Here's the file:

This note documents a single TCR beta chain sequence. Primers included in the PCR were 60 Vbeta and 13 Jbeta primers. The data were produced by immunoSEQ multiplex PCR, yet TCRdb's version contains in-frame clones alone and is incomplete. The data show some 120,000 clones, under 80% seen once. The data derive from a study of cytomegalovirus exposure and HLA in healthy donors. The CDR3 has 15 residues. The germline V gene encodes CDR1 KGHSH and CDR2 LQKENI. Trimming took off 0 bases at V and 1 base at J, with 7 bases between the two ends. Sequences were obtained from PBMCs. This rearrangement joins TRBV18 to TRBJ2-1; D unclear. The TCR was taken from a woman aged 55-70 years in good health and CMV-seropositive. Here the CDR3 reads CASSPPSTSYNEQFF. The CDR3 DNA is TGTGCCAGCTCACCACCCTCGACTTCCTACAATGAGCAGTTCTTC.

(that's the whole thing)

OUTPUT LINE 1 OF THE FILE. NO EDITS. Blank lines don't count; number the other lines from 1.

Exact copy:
This note documents a single TCR beta chain sequence. Primers included in the PCR were 60 Vbeta and 13 Jbeta primers. The data were produced by immunoSEQ multiplex PCR, yet TCRdb's version contains in-frame clones alone and is incomplete. The data show some 120,000 clones, under 80% seen once. The data derive from a study of cytomegalovirus exposure and HLA in healthy donors. The CDR3 has 15 residues. The germline V gene encodes CDR1 KGHSH and CDR2 LQKENI. Trimming took off 0 bases at V and 1 base at J, with 7 bases between the two ends. Sequences were obtained from PBMCs. This rearrangement joins TRBV18 to TRBJ2-1; D unclear. The TCR was taken from a woman aged 55-70 years in good health and CMV-seropositive. Here the CDR3 reads CASSPPSTSYNEQFF. The CDR3 DNA is TGTGCCAGCTCACCACCCTCGACTTCCTACAATGAGCAGTTCTTC.